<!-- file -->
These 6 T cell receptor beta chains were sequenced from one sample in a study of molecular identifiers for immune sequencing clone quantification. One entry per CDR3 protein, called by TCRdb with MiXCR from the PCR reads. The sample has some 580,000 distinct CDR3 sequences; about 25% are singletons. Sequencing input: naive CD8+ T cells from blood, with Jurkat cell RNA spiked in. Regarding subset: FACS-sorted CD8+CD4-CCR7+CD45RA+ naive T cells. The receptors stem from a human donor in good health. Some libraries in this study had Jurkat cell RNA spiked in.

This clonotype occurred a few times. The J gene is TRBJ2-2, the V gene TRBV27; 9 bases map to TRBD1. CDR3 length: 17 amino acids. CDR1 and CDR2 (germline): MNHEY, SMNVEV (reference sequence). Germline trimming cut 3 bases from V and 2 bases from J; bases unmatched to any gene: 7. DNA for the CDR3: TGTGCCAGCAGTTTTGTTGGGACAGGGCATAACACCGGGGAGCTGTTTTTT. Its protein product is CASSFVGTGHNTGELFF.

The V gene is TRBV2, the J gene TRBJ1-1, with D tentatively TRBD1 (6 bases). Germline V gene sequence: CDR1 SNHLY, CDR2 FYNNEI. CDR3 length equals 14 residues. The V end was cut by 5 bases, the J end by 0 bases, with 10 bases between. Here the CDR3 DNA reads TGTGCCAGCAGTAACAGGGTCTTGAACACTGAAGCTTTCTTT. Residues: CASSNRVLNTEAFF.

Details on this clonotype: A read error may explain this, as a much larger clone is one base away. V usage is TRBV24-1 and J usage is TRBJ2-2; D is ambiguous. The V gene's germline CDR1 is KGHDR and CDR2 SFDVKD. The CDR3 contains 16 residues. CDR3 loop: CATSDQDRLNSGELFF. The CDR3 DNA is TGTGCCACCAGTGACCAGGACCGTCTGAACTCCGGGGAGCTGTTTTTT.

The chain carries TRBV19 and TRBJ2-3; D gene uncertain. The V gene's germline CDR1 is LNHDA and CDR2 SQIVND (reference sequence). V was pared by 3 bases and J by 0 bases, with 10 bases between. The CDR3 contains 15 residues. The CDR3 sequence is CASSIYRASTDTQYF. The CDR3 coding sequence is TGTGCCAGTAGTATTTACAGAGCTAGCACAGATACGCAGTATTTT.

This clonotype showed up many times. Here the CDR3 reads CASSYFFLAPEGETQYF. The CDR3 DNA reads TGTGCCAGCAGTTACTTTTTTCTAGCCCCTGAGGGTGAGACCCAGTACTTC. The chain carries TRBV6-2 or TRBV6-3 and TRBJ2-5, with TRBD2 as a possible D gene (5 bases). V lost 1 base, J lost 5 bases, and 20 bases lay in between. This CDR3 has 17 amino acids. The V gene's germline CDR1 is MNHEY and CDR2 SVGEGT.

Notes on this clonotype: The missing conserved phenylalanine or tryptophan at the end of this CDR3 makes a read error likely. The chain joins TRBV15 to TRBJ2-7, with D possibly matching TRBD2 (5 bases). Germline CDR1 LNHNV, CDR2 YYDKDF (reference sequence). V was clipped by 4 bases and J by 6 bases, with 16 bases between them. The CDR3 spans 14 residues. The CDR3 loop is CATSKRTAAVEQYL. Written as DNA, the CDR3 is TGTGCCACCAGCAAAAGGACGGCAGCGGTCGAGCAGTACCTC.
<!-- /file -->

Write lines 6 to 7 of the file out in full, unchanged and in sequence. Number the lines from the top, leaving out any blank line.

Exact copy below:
This clonotype showed up many times. Here the CDR3 reads CASSYFFLAPEGETQYF. The CDR3 DNA reads TGTGCCAGCAGTTACTTTTTTCTAGCCCCTGAGGGTGAGACCCAGTACTTC. The chain carries TRBV6-2 or TRBV6-3 and TRBJ2-5, with TRBD2 as a possible D gene (5 bases). V lost 1 base, J lost 5 bases, and 20 bases lay in between. This CDR3 has 17 amino acids. The V gene's germline CDR1 is MNHEY and CDR2 SVGEGT.

Notes on this clonotype: The missing conserved phenylalanine or tryptophan at the end of this CDR3 makes a read error likely. The chain joins TRBV15 to TRBJ2-7, with D possibly matching TRBD2 (5 bases). Germline CDR1 LNHNV, CDR2 YYDKDF (reference sequence). V was clipped by 4 bases and J by 6 bases, with 16 bases between them. The CDR3 spans 14 residues. The CDR3 loop is CATSKRTAAVEQYL. Written as DNA, the CDR3 is TGTGCCACCAGCAAAAGGACGGCAGCGGTCGAGCAGTACCTC.